lled aggression). The safety of creatine, DHEA, and other products purported to increase muscle mass and tone has been questioned and isn't well known.
"Most of us in adolescent medicine think it's best to stay away from these products altogether," Field says.
The survey, of adolescents aged 12 to 18, was done in 1999 as part of the Growing Up Today Study (GUTS), which involves children of nurses enrolled in the Nurses' Health Study based at Brigham and Women's Hospital. GUTS was co-founded by Field and Dr. Graham Colditz and colleagues of Harvard Medical School and the Harvard School of Public Health.
The findings also indicate that the media have a strong influence on adolescent supplement use and that body-image concerns are well established among boys:
- Girls who said they wanted to look like women in the movies, magazines, or on TV were more than twice as likely as their peers to use supplements at least weekly to increase muscle mass or definition. Twenty-one percent of girls with this desire had used at least one such product in the past year.
- Boys who read men's, fashion, or health/fitness magazines were more than twice as likely as their peers to use supplements at least weekly to increase muscle mass or definition. Twenty-nine percent of boys reading these magazines had used at least one product in the past year.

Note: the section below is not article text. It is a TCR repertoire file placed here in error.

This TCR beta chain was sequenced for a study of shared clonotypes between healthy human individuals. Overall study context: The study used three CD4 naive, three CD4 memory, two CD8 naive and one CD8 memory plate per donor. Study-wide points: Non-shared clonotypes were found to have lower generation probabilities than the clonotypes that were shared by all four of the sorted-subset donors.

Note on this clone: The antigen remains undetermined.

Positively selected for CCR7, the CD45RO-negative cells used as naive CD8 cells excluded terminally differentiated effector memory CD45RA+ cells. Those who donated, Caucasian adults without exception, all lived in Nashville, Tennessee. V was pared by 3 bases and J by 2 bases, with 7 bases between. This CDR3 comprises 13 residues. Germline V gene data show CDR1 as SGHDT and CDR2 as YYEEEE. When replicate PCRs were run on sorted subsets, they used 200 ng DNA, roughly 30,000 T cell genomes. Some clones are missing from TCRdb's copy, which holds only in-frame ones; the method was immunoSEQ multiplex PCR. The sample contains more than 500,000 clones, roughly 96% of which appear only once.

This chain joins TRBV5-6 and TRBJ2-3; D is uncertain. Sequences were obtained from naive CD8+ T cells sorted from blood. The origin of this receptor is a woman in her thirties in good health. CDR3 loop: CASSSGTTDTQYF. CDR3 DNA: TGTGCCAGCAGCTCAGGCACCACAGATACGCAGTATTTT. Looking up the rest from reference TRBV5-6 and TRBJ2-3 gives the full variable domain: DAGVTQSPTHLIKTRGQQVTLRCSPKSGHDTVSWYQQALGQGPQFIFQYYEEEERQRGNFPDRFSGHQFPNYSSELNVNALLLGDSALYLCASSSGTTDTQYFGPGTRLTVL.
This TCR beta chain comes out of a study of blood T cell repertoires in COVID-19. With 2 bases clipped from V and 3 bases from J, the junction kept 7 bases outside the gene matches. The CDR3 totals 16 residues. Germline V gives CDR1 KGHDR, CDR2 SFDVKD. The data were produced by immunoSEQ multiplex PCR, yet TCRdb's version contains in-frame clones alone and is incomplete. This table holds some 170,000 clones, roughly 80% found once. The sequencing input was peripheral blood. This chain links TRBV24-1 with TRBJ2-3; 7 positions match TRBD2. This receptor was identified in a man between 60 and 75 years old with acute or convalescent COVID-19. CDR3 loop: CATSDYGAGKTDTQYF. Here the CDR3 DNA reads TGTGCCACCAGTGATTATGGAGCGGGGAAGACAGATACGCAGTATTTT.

- Boys wanting to gain weight were three times more likely than their peers to use supplements at least weekly; in girls, the likelihood was more than quadrupled.
- Weight lifting and playing football were linked to increased use of supplements -- particularly creatine, amino acids, DHEA, growth hormone, and steroids. Whether such use was self-driven, peer-driven, or coach-driven is unknown.
"More and more media images show people with sculpted physiques. It used to just be scantily-clad women, but now, you see more and more of images of men with physiques arePage: 1 2 3 Related medicine news :1
Contact: Aaron Patnode
Children's Hospital Boston
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